September 9, 2008

Censoring the Army?

by Nick Montfort · , 7:41 am

“Hey, hey, ho, ho – Video-game censorship has got to go” by Aaron Delwiche has recently been posted on FlowTV. The article, which focuses on the Xbox 360 port of America’s Army, calls for more critical thought about video games, and critical exploration of them through design, rather than censorship. This is an appealing position, but there seem to be some other important points to make:

8 Responses to “Censoring the Army?”


  1. Jimmy Maher Says:

    I agree that Mr. Delwiche is kind of missing the point. No one is really complaining about their being a videogame out there that tries to sell its players on the military life and the glories of combat. Lord knows there are plenty of other games out there — perhaps most of them, when you get down to it — with the same message. I, and I think most protesters, don’t like the fact that my government is creating this game and selling it to (mostly underage) consumers, and at least partially funding it with my tax dollars. How would the proverbial mainstream media react if the U.S. Army funded a big-budget movie that was distributed to all the megaplexes, that had television advertising running during shows adolescent boys are known to watch? I think they’d be outraged. Why then is it acceptable in a videogame?

  2. Aaron Delwiche Says:

    These are interesting points! However, citizens deciding what type of speech is appropriate for branches of our government is censorship. Consider, for example, the Wikipedia definition of censorship as “the suppression of speech or deletion of communicative material which may be considered objectionable, harmful or sensitive, as determined by a censor.” One might argue that censoring the Army game is justified because governments are supposed to express the will of the people, but this would still be a rationalization for censorship.

    It wasn’t so long ago that outraged citizens were urging branches of government to drape partially nude statues. “Our tax dollars shouldn’t be used for obscene public artwork,” they argued. That was also an example of censorship.

    It’s also important to note that many of the activists at the demonstration were in fact “complaining about there being a video-game out there that tries to sell its players on the military life and the glories of combat,” and they were demonstrating in front of Ubisoft’s offices not in front of a US Army recruiting center.

    The demonstrators were understandably upset about the use of their tax dollars to fund the development of this game, and I share their concern. However, from a tactical standpoint, we should be focusing on ways of blocking the effectiveness of games like America’s Army. We can do this by teaching young people to think more critically about the characteristics of video-games that make them so powerful as persuasive tools. The beauty of this approach is that it also helps to minimize the effects of all the other first-person shooters that aren’t made by the US military.

    The bit about the US Army attempting to convert Battlezone as a training device for Bradley tanks is fascinating. Do you know where one might find more articles about that topic? Also, regarding previous critical work on America’s Army and game-based military recruiting, you might want to check out my piece in “From the Green Berets to America’s Army: Video-games as a vehicle for political propaganda” in The Players’ Realm: Studies on the Culture of Video Games and Gaming. London: McFarland and Company. 2007.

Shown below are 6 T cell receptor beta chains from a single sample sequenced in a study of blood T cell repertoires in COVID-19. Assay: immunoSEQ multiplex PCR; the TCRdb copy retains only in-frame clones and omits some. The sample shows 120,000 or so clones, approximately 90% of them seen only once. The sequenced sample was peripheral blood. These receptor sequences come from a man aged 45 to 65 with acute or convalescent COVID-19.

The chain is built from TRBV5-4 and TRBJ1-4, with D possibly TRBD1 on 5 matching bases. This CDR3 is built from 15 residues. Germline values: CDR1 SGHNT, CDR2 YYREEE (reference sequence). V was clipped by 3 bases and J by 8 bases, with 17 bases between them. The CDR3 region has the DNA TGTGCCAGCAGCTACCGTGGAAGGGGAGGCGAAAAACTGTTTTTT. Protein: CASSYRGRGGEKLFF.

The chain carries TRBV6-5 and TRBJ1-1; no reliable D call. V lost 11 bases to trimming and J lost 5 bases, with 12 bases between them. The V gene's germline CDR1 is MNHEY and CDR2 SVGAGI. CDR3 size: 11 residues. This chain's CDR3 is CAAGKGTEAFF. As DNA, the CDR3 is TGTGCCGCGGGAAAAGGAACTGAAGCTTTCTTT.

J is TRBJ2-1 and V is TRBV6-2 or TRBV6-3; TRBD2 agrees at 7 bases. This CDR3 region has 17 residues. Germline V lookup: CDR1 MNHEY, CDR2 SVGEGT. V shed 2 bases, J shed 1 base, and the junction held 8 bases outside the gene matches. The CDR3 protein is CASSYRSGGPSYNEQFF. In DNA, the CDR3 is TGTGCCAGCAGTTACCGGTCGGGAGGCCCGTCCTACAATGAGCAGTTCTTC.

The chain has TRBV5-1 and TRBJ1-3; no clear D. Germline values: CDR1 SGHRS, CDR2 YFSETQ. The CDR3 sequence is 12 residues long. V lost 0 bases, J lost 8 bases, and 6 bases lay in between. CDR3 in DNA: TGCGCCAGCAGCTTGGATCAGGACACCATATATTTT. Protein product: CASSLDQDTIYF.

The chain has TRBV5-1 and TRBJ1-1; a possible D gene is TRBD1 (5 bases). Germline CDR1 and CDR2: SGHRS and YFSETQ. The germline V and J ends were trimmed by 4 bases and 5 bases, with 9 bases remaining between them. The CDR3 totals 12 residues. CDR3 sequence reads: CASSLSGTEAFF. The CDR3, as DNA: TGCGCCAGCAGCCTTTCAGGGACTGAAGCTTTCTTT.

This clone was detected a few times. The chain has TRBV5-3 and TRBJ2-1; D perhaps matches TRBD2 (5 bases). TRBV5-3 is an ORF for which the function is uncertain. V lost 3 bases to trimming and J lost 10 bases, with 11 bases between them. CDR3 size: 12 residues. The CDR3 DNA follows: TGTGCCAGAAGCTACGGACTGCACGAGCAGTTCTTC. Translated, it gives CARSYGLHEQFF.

3. Nick Montfort Says:

    The Bradley Trainer by Atari.

  4. Mark Nelson Says:

    Aaron: I suppose it’s mostly a semantic quibble, but I’m not sure I see covering up government statues as “censorship”, any more than I see asking ten-commandments displays to be removed from courthouse grounds as “censorship”. Both are disagreements over what sort of expressions the government ought to be performing: in one case you have mostly conservatives who think the government’s displays ought to conform to some set of cultural norms about nudity, and in the other you have mostly liberals who think the government’s displays ought to avoid overt religious references. (On this point the mostly-liberals have better legal arguments as to why their “censorship” should be enacted, but that isn’t really relevant.)

    In either case it’d be obviously censorship if it were the government trying to tell a private individual that they couldn’t have nude statues or ten-commandments dioramas, but that isn’t really what’s going on.

  5. Mary Flanagan Says:

    Though there is sentiment here that America’s Army may not be, as a digital system, “categorically wrong – if, for instance, it’s not used to recruit children,” it is clear from a decade of attending game-related conferences and hearing from numerous sides of this project from concept to completion, it was always discussed as, and intended to be, a youth recruiting tool. This likely violates international law. See link at http://valuesatplay.org/?p=270
    That said, I had military recruiters in my high school every week, so the practice of recruiting youth is longstanding, even if illegal among peer nations…

  6. Tina Says:

    I find it some what ironic that an Organization that fights to defend all of our right to free speech would be judged or censored.

  7. Nick Montfort Says:

    That’s right – let’s never judge armies or think about whether what they’re doing is right or wrong.

  8. Water Cooler Games Says:

    US Army Invades Schools…

    The US Army has announced a “partnership” with a group called Project Lead The Way to “to enhance student curriculum by using a variety of Army technologies to promote student interest in the engineering and technical fields.”

    …Used as a com…

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